And so, when the boss, my manager, says we need we use an unlock, we need to get more drivers on the road, or more passengers, or increase awareness, or grow market share in your region, he’s encouraging me to try new things. Not everything that we’ve done here in the D.C. region has worked, and when things don’t work, we take those lessons learned, we share them internally, as badges of honor. Like, this is a bold move we took, it didn’t work, but now you don’t have to repeat the same mistake. And when things do work out, you’re given the same amount of praise. The amount of praise of, like, this works, this is great, lat’s replicate, let’s scale, and let’s continue making big bets.
ABERMAN: At the end of the day, you can’t just not penalize people for failing, you also have to reward them for success. You compensate them, you promote them, pat them on the back. You touched on culture. It would seem to me that, particularly in the ridesharing industry right now, we’re seeing a lot of opportunity within it. But it appears to me when I look at Lyft that your company’s made a decision to have a particular type of culture, and have that be a business discriminator, right?
TAYLOR: Yeah. And this is not just in light of recent events. This has been part of who we are since the beginning. Lyft was founded in 2012, our mission was to connect communities. Our original motto was “your friend with a car.” We were the first on-demand peer-to-peer ridesharing service, and this understanding that it’s not a private driver that you’re getting to take you from A to B, you’re actually getting someone in your community. Your neighbor, your brother-in-law, your friend, your colleague, your coworker, to drive you. That’s really important, and foundational to what we are, and who we are. That’s also who we are as employees.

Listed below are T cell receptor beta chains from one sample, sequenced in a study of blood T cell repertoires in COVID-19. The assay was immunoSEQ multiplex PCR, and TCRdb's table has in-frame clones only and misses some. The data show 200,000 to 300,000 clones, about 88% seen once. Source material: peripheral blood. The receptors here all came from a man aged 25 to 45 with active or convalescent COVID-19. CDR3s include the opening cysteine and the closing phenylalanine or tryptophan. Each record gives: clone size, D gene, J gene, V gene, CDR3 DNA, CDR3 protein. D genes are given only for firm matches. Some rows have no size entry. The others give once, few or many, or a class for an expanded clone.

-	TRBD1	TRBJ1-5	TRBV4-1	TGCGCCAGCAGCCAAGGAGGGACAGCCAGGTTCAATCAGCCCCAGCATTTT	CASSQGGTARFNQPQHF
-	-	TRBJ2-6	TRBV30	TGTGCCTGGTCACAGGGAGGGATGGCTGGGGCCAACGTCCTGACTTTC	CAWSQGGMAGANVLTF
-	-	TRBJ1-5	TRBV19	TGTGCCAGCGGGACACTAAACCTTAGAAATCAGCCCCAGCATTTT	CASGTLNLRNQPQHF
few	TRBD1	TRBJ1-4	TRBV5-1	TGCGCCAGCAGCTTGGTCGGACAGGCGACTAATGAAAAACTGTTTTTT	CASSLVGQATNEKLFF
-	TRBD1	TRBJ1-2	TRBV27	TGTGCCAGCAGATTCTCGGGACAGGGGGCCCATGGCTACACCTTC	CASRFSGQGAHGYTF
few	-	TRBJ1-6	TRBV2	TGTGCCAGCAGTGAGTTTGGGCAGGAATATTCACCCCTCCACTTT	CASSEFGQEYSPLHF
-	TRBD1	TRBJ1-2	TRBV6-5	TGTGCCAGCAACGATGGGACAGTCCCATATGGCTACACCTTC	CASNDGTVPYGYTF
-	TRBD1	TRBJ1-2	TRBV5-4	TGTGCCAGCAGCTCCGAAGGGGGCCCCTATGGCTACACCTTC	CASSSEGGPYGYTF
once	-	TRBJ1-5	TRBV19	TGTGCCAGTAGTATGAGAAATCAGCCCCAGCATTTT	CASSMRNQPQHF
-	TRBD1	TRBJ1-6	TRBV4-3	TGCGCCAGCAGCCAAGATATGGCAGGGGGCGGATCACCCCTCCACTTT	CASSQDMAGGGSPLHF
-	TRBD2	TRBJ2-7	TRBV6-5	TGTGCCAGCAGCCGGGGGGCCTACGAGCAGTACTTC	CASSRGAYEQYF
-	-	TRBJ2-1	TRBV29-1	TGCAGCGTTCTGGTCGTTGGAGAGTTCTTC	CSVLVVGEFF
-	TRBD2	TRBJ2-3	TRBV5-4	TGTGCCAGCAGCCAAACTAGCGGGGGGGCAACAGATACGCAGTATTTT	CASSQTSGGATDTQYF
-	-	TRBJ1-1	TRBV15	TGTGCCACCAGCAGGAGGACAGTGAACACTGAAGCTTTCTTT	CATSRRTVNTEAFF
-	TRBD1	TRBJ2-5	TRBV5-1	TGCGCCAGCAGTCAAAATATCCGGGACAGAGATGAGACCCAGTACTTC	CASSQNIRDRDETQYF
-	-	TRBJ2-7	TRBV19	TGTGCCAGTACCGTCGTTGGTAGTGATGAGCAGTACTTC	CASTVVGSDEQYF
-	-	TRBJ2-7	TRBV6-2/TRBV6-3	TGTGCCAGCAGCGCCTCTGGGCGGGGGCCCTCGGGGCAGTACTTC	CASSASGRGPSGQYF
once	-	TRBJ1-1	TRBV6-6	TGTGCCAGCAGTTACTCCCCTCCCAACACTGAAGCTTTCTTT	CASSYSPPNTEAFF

A lot of our first employees were drivers, a lot of the staff that I have on my team now are former drivers. I think that when you focus on community, and when you focus on inclusion, and you focus on diversity, I think you can accomplish really great things. It’s not just messaging. It’s true. I’ve been a part of the military, and nonprofits, and large firms, and startups. I don’t care what kind of organization you are, and what part of the country, leadership matters. Culture matters. They say culture eats strategy for breakfast.
ABERMAN: It really does. Well, Stephen, I really appreciate you coming on the show and telling us a little bit about your entrepreneurial journey. I assume it will be inspirational to many people who think that the only way to be an entrepreneur is to start something from scratch. Thanks for joining me.